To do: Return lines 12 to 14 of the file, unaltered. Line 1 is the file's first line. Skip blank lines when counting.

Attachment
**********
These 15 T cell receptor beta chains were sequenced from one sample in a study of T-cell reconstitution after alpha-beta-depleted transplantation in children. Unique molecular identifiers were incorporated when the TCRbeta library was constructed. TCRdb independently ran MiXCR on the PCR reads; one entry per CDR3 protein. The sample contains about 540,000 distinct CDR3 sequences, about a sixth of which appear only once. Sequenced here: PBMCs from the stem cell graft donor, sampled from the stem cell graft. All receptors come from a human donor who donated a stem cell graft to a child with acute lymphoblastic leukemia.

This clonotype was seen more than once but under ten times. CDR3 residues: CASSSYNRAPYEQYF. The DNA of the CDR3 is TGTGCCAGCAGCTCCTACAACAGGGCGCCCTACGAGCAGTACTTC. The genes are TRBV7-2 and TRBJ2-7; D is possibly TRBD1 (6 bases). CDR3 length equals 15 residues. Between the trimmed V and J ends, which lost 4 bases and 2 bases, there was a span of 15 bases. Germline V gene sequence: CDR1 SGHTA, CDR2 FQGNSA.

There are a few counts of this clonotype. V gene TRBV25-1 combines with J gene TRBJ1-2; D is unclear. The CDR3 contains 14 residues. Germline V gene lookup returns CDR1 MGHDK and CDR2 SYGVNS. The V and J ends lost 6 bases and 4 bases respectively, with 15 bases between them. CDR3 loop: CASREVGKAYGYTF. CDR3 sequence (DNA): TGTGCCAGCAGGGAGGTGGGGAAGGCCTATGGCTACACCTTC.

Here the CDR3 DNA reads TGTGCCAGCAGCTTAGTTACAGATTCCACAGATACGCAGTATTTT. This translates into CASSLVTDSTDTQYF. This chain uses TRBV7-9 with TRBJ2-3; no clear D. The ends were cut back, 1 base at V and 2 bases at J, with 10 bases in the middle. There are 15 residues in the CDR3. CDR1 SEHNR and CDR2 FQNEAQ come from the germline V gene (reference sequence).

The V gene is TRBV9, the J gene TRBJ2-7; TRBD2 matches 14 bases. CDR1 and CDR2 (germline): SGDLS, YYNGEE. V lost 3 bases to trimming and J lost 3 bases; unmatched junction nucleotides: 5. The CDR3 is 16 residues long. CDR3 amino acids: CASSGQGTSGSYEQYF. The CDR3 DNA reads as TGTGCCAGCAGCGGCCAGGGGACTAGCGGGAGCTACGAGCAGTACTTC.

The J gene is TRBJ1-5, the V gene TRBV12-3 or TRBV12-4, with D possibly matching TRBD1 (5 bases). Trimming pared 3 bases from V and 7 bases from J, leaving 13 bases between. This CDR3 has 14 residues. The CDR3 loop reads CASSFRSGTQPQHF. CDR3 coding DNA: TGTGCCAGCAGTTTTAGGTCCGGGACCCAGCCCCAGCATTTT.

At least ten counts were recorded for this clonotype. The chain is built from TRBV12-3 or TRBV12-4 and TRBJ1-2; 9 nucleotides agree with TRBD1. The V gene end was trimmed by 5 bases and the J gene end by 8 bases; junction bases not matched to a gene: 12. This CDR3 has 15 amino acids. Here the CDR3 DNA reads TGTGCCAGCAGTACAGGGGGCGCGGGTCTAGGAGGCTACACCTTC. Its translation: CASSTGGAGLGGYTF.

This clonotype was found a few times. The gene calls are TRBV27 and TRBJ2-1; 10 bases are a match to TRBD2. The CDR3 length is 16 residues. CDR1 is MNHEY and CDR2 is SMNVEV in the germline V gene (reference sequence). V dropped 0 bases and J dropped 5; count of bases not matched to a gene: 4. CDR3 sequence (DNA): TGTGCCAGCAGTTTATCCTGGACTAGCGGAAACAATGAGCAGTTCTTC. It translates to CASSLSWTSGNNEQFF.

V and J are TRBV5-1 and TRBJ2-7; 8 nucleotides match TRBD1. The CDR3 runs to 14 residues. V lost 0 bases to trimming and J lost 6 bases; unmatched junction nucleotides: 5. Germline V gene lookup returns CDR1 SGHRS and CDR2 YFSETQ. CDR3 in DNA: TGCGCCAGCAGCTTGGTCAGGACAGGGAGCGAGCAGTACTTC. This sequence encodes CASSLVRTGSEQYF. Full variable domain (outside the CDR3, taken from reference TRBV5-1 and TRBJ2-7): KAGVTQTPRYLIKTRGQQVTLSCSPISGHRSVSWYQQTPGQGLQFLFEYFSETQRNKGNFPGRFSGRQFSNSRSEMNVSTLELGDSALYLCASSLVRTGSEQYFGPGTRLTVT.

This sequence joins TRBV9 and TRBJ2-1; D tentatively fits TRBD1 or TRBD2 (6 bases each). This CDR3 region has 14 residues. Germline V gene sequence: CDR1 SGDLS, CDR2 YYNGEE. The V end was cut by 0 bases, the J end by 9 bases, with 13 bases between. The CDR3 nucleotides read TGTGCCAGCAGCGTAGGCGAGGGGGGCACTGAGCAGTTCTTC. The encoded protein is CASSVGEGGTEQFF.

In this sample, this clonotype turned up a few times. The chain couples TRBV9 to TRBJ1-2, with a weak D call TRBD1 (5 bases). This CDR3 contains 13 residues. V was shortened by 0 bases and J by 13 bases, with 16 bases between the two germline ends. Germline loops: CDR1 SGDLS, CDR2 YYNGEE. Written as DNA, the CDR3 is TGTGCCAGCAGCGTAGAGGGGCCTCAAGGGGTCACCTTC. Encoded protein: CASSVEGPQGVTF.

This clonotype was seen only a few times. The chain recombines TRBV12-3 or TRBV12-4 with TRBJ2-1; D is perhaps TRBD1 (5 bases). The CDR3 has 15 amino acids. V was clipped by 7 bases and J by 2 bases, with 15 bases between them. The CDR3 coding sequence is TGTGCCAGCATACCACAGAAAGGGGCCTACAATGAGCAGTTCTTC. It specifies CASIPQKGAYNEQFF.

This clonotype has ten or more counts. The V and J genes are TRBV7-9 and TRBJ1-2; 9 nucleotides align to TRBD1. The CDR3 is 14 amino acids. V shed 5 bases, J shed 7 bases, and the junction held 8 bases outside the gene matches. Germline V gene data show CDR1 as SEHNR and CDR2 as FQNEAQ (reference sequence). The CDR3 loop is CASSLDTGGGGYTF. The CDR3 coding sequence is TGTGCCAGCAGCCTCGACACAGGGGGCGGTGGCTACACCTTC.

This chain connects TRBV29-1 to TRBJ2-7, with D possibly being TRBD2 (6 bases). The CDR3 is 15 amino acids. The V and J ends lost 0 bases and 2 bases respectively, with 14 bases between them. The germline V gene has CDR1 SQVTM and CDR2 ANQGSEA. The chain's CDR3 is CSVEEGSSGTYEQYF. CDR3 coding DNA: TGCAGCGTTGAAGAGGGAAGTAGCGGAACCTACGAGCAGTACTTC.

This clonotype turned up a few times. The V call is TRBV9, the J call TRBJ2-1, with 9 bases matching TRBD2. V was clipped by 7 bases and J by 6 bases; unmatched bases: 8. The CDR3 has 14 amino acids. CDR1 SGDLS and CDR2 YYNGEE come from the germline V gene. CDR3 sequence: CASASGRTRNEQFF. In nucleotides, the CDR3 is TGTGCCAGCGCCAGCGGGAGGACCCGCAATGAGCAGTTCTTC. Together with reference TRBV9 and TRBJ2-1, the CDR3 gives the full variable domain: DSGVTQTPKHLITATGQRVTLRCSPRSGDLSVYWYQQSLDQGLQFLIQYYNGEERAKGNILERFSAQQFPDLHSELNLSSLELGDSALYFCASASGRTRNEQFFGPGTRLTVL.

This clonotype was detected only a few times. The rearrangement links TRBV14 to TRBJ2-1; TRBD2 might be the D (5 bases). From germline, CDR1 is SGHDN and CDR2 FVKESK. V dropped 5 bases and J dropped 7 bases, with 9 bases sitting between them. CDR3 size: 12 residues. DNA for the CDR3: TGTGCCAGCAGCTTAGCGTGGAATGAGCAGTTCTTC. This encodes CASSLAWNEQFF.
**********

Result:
This clonotype was seen only a few times. The chain recombines TRBV12-3 or TRBV12-4 with TRBJ2-1; D is perhaps TRBD1 (5 bases). The CDR3 has 15 amino acids. V was clipped by 7 bases and J by 2 bases, with 15 bases between them. The CDR3 coding sequence is TGTGCCAGCATACCACAGAAAGGGGCCTACAATGAGCAGTTCTTC. It specifies CASIPQKGAYNEQFF.

This clonotype has ten or more counts. The V and J genes are TRBV7-9 and TRBJ1-2; 9 nucleotides align to TRBD1. The CDR3 is 14 amino acids. V shed 5 bases, J shed 7 bases, and the junction held 8 bases outside the gene matches. Germline V gene data show CDR1 as SEHNR and CDR2 as FQNEAQ (reference sequence). The CDR3 loop is CASSLDTGGGGYTF. The CDR3 coding sequence is TGTGCCAGCAGCCTCGACACAGGGGGCGGTGGCTACACCTTC.

This chain connects TRBV29-1 to TRBJ2-7, with D possibly being TRBD2 (6 bases). The CDR3 is 15 amino acids. The V and J ends lost 0 bases and 2 bases respectively, with 14 bases between them. The germline V gene has CDR1 SQVTM and CDR2 ANQGSEA. The chain's CDR3 is CSVEEGSSGTYEQYF. CDR3 coding DNA: TGCAGCGTTGAAGAGGGAAGTAGCGGAACCTACGAGCAGTACTTC.